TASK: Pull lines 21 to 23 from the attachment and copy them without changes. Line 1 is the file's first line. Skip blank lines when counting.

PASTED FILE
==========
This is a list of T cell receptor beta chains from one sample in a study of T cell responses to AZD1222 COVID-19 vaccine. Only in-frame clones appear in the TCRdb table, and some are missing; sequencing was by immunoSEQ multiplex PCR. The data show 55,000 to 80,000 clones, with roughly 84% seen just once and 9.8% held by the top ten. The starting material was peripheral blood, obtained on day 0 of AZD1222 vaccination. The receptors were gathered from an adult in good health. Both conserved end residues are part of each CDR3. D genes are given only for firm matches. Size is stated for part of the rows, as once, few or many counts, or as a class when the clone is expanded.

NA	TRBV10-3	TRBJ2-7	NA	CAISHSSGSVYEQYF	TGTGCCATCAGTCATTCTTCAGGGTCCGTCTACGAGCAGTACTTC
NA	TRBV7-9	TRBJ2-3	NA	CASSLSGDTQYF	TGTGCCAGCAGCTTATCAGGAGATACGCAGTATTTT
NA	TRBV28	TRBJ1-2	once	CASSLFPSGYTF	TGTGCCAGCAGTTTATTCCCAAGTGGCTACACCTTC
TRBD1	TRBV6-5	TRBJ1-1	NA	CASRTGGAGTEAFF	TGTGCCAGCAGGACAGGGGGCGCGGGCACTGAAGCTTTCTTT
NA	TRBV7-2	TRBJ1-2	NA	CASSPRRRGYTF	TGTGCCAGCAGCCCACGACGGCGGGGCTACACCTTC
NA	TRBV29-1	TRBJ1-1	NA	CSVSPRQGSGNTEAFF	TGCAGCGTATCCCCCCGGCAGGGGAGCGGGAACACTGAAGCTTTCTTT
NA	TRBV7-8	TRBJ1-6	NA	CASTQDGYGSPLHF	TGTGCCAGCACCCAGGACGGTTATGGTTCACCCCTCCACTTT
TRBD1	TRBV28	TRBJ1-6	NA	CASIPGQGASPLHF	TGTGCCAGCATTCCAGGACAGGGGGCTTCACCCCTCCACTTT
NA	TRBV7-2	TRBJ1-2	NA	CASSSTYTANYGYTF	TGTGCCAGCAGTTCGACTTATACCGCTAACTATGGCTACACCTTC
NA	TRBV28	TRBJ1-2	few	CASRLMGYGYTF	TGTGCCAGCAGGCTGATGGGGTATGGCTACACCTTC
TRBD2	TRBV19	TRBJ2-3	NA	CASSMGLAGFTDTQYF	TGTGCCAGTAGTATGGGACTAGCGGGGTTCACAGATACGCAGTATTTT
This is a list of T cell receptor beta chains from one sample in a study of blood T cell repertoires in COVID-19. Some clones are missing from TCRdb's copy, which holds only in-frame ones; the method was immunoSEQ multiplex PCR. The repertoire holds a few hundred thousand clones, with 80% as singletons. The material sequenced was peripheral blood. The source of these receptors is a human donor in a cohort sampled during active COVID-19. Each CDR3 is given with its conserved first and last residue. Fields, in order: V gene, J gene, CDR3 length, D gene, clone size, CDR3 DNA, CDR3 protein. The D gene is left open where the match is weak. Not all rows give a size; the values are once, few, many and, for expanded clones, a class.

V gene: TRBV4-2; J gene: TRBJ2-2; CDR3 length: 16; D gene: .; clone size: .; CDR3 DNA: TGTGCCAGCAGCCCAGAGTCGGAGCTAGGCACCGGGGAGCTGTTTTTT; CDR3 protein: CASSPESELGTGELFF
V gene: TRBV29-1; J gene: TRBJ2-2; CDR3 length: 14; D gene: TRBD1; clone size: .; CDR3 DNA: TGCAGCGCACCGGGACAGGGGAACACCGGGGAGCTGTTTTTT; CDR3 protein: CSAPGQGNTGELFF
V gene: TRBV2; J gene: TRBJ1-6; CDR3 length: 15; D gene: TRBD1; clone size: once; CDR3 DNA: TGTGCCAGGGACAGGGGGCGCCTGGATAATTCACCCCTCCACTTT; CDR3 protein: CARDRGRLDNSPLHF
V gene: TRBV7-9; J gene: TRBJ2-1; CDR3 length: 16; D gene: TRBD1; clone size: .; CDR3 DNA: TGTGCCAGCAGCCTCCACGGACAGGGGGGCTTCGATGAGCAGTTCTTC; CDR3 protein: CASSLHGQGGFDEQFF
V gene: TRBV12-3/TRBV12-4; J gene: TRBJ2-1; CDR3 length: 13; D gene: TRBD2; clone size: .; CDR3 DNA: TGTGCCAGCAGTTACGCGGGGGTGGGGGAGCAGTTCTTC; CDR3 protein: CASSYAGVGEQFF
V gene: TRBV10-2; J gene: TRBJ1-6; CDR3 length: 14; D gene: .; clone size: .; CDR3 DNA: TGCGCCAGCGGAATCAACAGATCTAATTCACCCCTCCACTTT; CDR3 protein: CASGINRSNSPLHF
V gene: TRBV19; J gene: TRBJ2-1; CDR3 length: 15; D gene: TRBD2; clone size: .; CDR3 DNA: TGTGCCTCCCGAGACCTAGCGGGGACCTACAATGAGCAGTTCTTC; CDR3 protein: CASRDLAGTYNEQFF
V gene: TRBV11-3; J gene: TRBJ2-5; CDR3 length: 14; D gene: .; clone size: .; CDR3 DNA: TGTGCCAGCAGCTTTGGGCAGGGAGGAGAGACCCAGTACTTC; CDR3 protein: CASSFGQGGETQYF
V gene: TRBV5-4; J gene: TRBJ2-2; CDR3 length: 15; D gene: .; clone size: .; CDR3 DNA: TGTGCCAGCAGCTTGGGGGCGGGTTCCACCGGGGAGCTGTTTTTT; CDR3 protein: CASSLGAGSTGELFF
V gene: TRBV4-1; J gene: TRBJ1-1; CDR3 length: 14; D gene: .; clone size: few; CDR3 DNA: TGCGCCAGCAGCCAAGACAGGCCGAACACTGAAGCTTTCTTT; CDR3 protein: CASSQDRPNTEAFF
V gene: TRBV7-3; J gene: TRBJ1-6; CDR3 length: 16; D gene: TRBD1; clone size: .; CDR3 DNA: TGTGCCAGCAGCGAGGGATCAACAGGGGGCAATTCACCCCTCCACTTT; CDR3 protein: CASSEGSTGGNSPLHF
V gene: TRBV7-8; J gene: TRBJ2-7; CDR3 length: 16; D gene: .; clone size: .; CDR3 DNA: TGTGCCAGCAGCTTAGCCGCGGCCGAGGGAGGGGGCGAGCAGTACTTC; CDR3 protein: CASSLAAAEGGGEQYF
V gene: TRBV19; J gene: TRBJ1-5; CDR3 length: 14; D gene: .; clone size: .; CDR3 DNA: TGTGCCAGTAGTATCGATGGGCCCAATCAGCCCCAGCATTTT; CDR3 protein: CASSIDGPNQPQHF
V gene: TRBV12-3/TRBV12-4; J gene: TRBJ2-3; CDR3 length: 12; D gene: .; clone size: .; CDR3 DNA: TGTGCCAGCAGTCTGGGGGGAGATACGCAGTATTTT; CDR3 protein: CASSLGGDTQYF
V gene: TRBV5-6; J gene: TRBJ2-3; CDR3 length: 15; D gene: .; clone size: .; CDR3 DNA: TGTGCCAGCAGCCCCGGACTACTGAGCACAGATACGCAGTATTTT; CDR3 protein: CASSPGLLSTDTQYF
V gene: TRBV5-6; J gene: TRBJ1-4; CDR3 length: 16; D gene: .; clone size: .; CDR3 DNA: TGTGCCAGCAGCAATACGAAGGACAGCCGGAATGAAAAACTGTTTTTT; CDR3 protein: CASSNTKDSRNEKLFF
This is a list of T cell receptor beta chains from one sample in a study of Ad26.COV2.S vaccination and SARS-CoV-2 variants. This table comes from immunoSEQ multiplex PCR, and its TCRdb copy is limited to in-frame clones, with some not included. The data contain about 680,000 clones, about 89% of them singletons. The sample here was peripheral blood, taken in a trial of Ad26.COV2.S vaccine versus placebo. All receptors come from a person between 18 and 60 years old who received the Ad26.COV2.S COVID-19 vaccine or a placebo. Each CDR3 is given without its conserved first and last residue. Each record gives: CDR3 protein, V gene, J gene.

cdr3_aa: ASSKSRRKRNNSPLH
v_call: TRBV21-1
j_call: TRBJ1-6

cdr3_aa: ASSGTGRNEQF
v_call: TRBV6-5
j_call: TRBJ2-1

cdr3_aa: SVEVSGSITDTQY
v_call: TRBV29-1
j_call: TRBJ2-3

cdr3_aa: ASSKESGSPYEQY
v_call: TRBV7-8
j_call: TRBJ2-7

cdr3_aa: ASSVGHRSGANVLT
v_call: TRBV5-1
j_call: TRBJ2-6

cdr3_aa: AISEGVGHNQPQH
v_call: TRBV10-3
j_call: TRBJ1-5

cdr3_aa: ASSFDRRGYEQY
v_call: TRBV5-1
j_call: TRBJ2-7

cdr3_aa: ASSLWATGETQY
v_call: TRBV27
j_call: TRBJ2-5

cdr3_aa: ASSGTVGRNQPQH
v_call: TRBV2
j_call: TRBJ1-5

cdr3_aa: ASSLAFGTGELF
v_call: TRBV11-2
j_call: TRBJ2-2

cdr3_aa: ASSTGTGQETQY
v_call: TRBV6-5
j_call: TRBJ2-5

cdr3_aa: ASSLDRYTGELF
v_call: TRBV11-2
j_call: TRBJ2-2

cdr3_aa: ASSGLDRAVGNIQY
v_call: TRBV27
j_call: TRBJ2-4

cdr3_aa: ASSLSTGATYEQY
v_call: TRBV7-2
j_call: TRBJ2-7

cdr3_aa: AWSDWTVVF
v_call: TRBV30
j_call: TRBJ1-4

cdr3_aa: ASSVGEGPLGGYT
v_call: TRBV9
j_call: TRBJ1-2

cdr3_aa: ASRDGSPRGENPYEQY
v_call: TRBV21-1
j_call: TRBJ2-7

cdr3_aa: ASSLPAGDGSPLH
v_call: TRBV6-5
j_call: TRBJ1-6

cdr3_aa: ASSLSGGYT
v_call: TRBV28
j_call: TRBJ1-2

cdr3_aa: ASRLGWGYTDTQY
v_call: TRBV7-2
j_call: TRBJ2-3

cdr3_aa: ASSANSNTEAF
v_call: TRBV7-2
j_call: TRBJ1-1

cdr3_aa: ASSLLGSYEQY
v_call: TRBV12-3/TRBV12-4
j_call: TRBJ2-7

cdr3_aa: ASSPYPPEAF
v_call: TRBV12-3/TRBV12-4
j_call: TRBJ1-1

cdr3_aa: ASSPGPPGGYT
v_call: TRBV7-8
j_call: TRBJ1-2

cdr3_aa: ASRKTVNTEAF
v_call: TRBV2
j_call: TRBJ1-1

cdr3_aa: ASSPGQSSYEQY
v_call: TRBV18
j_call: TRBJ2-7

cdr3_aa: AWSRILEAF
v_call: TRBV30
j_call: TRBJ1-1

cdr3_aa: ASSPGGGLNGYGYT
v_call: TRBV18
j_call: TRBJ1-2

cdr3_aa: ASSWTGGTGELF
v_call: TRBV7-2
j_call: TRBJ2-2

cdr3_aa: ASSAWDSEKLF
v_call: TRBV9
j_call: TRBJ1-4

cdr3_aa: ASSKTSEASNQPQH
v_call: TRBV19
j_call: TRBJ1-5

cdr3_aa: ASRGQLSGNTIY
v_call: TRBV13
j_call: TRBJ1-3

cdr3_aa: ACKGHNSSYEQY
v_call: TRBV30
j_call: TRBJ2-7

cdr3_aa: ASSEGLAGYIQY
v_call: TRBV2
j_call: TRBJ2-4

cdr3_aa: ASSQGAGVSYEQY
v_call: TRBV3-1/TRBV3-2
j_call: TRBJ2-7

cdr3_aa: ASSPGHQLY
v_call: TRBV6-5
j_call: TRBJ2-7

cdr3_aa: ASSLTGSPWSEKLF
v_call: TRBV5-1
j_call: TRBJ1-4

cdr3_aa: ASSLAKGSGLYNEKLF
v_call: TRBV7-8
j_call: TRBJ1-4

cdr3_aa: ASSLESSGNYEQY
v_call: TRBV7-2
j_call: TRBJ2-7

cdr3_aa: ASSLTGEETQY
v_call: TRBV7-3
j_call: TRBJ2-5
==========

V gene: TRBV11-3; J gene: TRBJ2-5; CDR3 length: 14; D gene: .; clone size: .; CDR3 DNA: TGTGCCAGCAGCTTTGGGCAGGGAGGAGAGACCCAGTACTTC; CDR3 protein: CASSFGQGGETQYF
V gene: TRBV5-4; J gene: TRBJ2-2; CDR3 length: 15; D gene: .; clone size: .; CDR3 DNA: TGTGCCAGCAGCTTGGGGGCGGGTTCCACCGGGGAGCTGTTTTTT; CDR3 protein: CASSLGAGSTGELFF
V gene: TRBV4-1; J gene: TRBJ1-1; CDR3 length: 14; D gene: .; clone size: few; CDR3 DNA: TGCGCCAGCAGCCAAGACAGGCCGAACACTGAAGCTTTCTTT; CDR3 protein: CASSQDRPNTEAFF